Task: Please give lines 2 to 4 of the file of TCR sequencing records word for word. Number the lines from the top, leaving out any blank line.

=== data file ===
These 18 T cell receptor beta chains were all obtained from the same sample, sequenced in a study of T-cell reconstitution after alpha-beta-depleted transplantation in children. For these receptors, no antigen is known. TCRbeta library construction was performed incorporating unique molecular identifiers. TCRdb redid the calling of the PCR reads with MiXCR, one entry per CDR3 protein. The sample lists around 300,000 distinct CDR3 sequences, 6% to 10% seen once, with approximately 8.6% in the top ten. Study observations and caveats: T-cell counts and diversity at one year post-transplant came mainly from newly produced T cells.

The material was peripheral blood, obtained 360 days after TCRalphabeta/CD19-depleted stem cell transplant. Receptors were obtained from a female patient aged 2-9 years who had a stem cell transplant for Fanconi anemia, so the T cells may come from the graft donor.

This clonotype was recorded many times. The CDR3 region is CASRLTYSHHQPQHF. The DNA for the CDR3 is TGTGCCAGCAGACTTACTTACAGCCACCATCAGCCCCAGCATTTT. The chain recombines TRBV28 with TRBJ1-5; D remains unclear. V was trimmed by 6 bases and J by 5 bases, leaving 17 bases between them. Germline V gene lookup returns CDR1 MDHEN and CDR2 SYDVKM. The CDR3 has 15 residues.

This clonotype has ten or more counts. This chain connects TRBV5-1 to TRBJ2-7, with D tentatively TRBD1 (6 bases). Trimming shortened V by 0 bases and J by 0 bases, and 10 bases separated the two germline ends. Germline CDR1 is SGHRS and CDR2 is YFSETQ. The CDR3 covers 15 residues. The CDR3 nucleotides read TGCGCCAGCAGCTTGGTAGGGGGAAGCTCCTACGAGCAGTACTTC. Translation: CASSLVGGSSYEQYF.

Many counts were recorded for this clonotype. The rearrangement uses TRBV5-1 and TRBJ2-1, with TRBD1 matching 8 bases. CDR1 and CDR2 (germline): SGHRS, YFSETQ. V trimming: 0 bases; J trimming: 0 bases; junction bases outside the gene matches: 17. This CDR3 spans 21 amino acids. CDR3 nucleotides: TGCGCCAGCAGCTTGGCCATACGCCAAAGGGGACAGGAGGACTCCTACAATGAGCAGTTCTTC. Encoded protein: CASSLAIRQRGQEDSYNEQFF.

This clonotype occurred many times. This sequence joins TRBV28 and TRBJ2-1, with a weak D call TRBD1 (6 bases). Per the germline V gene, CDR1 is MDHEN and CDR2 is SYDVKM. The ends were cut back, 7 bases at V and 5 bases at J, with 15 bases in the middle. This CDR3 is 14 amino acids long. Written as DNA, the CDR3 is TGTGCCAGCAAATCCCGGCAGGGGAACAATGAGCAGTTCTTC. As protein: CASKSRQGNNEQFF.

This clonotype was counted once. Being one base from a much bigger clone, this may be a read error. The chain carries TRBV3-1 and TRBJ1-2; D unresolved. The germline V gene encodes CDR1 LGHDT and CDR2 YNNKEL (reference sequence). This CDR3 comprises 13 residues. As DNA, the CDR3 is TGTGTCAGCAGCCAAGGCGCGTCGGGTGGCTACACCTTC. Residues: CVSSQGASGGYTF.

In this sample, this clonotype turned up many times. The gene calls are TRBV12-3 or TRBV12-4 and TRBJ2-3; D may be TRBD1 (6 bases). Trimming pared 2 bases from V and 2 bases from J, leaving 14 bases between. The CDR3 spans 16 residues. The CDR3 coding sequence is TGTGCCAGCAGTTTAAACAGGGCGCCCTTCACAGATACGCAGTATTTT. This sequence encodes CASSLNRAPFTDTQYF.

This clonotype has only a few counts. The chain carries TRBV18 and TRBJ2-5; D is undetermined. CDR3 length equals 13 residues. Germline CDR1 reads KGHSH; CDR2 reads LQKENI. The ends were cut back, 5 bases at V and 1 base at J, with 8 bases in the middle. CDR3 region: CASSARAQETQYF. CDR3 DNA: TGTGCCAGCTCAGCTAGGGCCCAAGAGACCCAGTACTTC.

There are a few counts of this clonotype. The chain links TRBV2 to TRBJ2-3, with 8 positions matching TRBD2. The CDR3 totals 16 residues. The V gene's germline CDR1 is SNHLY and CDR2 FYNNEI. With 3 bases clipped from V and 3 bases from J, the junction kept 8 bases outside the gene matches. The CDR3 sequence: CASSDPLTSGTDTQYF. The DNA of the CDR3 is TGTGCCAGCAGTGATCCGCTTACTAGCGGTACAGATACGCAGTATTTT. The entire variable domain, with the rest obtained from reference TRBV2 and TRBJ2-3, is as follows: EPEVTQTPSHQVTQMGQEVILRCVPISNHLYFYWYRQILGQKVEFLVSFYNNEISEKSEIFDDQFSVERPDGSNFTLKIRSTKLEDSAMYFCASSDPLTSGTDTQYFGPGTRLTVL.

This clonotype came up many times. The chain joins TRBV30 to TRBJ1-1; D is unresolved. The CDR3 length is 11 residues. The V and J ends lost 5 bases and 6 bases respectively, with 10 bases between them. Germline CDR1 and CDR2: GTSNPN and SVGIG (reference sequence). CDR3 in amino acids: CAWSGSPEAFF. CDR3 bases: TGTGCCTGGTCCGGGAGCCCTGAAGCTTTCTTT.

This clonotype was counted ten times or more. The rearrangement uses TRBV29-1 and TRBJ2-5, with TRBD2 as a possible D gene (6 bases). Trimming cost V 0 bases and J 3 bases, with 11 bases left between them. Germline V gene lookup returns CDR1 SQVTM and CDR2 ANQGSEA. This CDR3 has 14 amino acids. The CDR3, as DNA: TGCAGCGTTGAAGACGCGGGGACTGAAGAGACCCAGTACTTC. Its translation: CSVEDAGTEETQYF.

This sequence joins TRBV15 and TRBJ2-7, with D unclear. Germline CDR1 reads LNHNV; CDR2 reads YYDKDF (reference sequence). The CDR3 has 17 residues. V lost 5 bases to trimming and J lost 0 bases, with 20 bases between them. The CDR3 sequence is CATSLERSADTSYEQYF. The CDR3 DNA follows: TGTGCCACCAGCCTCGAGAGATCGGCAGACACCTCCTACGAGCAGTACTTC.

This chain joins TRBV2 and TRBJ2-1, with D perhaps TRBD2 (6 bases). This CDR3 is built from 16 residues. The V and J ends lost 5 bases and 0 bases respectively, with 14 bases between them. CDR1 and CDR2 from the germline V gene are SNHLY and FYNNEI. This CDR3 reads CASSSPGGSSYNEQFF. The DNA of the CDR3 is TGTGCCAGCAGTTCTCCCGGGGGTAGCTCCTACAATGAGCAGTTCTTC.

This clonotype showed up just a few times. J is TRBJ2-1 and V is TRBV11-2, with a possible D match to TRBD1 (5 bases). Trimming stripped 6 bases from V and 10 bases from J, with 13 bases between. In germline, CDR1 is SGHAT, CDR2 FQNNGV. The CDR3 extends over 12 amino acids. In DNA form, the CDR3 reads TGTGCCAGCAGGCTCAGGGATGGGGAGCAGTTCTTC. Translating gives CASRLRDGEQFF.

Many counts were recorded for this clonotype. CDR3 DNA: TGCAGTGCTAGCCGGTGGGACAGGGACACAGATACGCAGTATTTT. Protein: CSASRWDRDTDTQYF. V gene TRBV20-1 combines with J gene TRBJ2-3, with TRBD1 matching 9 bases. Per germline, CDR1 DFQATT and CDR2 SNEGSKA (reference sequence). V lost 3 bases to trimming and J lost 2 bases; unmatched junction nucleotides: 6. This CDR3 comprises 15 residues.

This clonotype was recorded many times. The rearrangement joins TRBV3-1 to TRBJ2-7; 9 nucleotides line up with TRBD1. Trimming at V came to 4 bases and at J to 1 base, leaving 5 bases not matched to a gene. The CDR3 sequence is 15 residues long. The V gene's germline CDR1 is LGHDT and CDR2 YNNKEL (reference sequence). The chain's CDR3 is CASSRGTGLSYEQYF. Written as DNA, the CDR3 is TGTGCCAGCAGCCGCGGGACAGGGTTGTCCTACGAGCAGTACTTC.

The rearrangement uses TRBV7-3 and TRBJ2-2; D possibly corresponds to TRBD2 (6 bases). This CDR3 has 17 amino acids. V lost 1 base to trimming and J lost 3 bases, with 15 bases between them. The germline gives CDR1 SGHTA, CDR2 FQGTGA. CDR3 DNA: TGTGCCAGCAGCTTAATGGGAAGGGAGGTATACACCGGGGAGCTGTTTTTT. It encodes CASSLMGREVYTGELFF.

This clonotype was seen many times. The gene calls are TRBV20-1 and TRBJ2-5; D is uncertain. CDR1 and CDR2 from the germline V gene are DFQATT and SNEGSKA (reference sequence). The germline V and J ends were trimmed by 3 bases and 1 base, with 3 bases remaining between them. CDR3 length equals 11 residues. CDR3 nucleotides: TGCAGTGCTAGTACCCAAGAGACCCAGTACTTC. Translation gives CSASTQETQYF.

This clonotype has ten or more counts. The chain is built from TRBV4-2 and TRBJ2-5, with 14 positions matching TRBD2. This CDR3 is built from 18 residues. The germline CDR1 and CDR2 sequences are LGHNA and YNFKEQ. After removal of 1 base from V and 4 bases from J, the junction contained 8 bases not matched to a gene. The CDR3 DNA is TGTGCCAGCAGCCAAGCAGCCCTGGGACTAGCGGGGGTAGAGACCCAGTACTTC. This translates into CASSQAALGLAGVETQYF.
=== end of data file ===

The material was peripheral blood, obtained 360 days after TCRalphabeta/CD19-depleted stem cell transplant. Receptors were obtained from a female patient aged 2-9 years who had a stem cell transplant for Fanconi anemia, so the T cells may come from the graft donor.

This clonotype was recorded many times. The CDR3 region is CASRLTYSHHQPQHF. The DNA for the CDR3 is TGTGCCAGCAGACTTACTTACAGCCACCATCAGCCCCAGCATTTT. The chain recombines TRBV28 with TRBJ1-5; D remains unclear. V was trimmed by 6 bases and J by 5 bases, leaving 17 bases between them. Germline V gene lookup returns CDR1 MDHEN and CDR2 SYDVKM. The CDR3 has 15 residues.

This clonotype has ten or more counts. This chain connects TRBV5-1 to TRBJ2-7, with D tentatively TRBD1 (6 bases). Trimming shortened V by 0 bases and J by 0 bases, and 10 bases separated the two germline ends. Germline CDR1 is SGHRS and CDR2 is YFSETQ. The CDR3 covers 15 residues. The CDR3 nucleotides read TGCGCCAGCAGCTTGGTAGGGGGAAGCTCCTACGAGCAGTACTTC. Translation: CASSLVGGSSYEQYF.